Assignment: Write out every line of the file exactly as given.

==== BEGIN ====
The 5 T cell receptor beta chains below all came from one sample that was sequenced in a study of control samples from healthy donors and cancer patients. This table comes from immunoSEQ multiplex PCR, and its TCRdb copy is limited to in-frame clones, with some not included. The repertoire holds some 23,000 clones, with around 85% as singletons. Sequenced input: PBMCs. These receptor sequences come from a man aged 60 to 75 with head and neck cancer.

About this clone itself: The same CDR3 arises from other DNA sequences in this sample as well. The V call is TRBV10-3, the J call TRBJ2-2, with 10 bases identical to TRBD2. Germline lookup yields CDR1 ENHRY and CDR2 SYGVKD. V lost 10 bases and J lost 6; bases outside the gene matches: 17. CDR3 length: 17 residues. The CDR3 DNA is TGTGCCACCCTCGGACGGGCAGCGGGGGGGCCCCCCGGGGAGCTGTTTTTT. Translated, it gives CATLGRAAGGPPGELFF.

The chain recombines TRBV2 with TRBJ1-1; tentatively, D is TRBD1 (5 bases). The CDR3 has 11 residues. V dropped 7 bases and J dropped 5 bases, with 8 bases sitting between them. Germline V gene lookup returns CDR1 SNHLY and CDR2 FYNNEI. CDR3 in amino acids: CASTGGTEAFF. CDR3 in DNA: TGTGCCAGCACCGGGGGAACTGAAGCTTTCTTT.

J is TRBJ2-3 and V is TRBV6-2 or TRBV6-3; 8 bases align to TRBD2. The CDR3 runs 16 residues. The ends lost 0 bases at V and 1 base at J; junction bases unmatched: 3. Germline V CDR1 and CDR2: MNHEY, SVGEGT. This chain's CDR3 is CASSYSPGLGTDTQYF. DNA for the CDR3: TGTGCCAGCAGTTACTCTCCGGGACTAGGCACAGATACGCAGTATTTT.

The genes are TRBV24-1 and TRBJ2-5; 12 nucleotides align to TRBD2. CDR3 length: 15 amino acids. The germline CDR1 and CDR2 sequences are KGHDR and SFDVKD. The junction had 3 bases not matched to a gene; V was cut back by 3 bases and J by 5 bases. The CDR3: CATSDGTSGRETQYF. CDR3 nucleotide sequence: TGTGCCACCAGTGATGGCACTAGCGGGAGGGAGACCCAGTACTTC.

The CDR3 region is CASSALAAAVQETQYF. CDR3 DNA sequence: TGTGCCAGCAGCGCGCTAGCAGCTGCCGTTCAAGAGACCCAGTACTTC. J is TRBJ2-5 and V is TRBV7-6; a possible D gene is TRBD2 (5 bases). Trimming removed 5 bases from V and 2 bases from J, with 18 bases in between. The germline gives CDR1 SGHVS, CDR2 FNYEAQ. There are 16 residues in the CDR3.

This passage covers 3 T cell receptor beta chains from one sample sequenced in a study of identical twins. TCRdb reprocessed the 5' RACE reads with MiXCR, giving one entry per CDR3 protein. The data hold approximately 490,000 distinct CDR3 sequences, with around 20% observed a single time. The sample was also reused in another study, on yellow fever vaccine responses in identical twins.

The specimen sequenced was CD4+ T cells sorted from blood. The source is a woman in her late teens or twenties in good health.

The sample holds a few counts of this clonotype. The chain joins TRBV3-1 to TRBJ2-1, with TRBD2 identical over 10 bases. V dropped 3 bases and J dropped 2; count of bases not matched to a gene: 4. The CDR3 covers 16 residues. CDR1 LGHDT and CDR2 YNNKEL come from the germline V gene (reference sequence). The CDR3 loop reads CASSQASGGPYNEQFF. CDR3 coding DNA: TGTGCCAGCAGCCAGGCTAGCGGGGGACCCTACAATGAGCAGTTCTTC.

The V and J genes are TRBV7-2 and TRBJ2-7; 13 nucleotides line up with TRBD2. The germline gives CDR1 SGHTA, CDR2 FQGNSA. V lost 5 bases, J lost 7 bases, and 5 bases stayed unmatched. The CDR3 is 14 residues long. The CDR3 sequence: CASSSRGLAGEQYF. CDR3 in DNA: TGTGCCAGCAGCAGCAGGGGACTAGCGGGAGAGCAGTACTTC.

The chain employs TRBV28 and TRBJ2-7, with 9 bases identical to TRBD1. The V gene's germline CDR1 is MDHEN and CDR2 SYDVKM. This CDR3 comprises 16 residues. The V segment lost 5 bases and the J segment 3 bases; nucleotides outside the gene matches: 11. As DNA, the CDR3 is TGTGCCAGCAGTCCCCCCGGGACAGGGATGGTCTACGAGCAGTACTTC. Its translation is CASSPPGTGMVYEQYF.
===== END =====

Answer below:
The 5 T cell receptor beta chains below all came from one sample that was sequenced in a study of control samples from healthy donors and cancer patients. This table comes from immunoSEQ multiplex PCR, and its TCRdb copy is limited to in-frame clones, with some not included. The repertoire holds some 23,000 clones, with around 85% as singletons. Sequenced input: PBMCs. These receptor sequences come from a man aged 60 to 75 with head and neck cancer.

About this clone itself: The same CDR3 arises from other DNA sequences in this sample as well. The V call is TRBV10-3, the J call TRBJ2-2, with 10 bases identical to TRBD2. Germline lookup yields CDR1 ENHRY and CDR2 SYGVKD. V lost 10 bases and J lost 6; bases outside the gene matches: 17. CDR3 length: 17 residues. The CDR3 DNA is TGTGCCACCCTCGGACGGGCAGCGGGGGGGCCCCCCGGGGAGCTGTTTTTT. Translated, it gives CATLGRAAGGPPGELFF.

The chain recombines TRBV2 with TRBJ1-1; tentatively, D is TRBD1 (5 bases). The CDR3 has 11 residues. V dropped 7 bases and J dropped 5 bases, with 8 bases sitting between them. Germline V gene lookup returns CDR1 SNHLY and CDR2 FYNNEI. CDR3 in amino acids: CASTGGTEAFF. CDR3 in DNA: TGTGCCAGCACCGGGGGAACTGAAGCTTTCTTT.

J is TRBJ2-3 and V is TRBV6-2 or TRBV6-3; 8 bases align to TRBD2. The CDR3 runs 16 residues. The ends lost 0 bases at V and 1 base at J; junction bases unmatched: 3. Germline V CDR1 and CDR2: MNHEY, SVGEGT. This chain's CDR3 is CASSYSPGLGTDTQYF. DNA for the CDR3: TGTGCCAGCAGTTACTCTCCGGGACTAGGCACAGATACGCAGTATTTT.

The genes are TRBV24-1 and TRBJ2-5; 12 nucleotides align to TRBD2. CDR3 length: 15 amino acids. The germline CDR1 and CDR2 sequences are KGHDR and SFDVKD. The junction had 3 bases not matched to a gene; V was cut back by 3 bases and J by 5 bases. The CDR3: CATSDGTSGRETQYF. CDR3 nucleotide sequence: TGTGCCACCAGTGATGGCACTAGCGGGAGGGAGACCCAGTACTTC.

The CDR3 region is CASSALAAAVQETQYF. CDR3 DNA sequence: TGTGCCAGCAGCGCGCTAGCAGCTGCCGTTCAAGAGACCCAGTACTTC. J is TRBJ2-5 and V is TRBV7-6; a possible D gene is TRBD2 (5 bases). Trimming removed 5 bases from V and 2 bases from J, with 18 bases in between. The germline gives CDR1 SGHVS, CDR2 FNYEAQ. There are 16 residues in the CDR3.

This passage covers 3 T cell receptor beta chains from one sample sequenced in a study of identical twins. TCRdb reprocessed the 5' RACE reads with MiXCR, giving one entry per CDR3 protein. The data hold approximately 490,000 distinct CDR3 sequences, with around 20% observed a single time. The sample was also reused in another study, on yellow fever vaccine responses in identical twins.

The specimen sequenced was CD4+ T cells sorted from blood. The source is a woman in her late teens or twenties in good health.

The sample holds a few counts of this clonotype. The chain joins TRBV3-1 to TRBJ2-1, with TRBD2 identical over 10 bases. V dropped 3 bases and J dropped 2; count of bases not matched to a gene: 4. The CDR3 covers 16 residues. CDR1 LGHDT and CDR2 YNNKEL come from the germline V gene (reference sequence). The CDR3 loop reads CASSQASGGPYNEQFF. CDR3 coding DNA: TGTGCCAGCAGCCAGGCTAGCGGGGGACCCTACAATGAGCAGTTCTTC.

The V and J genes are TRBV7-2 and TRBJ2-7; 13 nucleotides line up with TRBD2. The germline gives CDR1 SGHTA, CDR2 FQGNSA. V lost 5 bases, J lost 7 bases, and 5 bases stayed unmatched. The CDR3 is 14 residues long. The CDR3 sequence: CASSSRGLAGEQYF. CDR3 in DNA: TGTGCCAGCAGCAGCAGGGGACTAGCGGGAGAGCAGTACTTC.

The chain employs TRBV28 and TRBJ2-7, with 9 bases identical to TRBD1. The V gene's germline CDR1 is MDHEN and CDR2 SYDVKM. This CDR3 comprises 16 residues. The V segment lost 5 bases and the J segment 3 bases; nucleotides outside the gene matches: 11. As DNA, the CDR3 is TGTGCCAGCAGTCCCCCCGGGACAGGGATGGTCTACGAGCAGTACTTC. Its translation is CASSPPGTGMVYEQYF.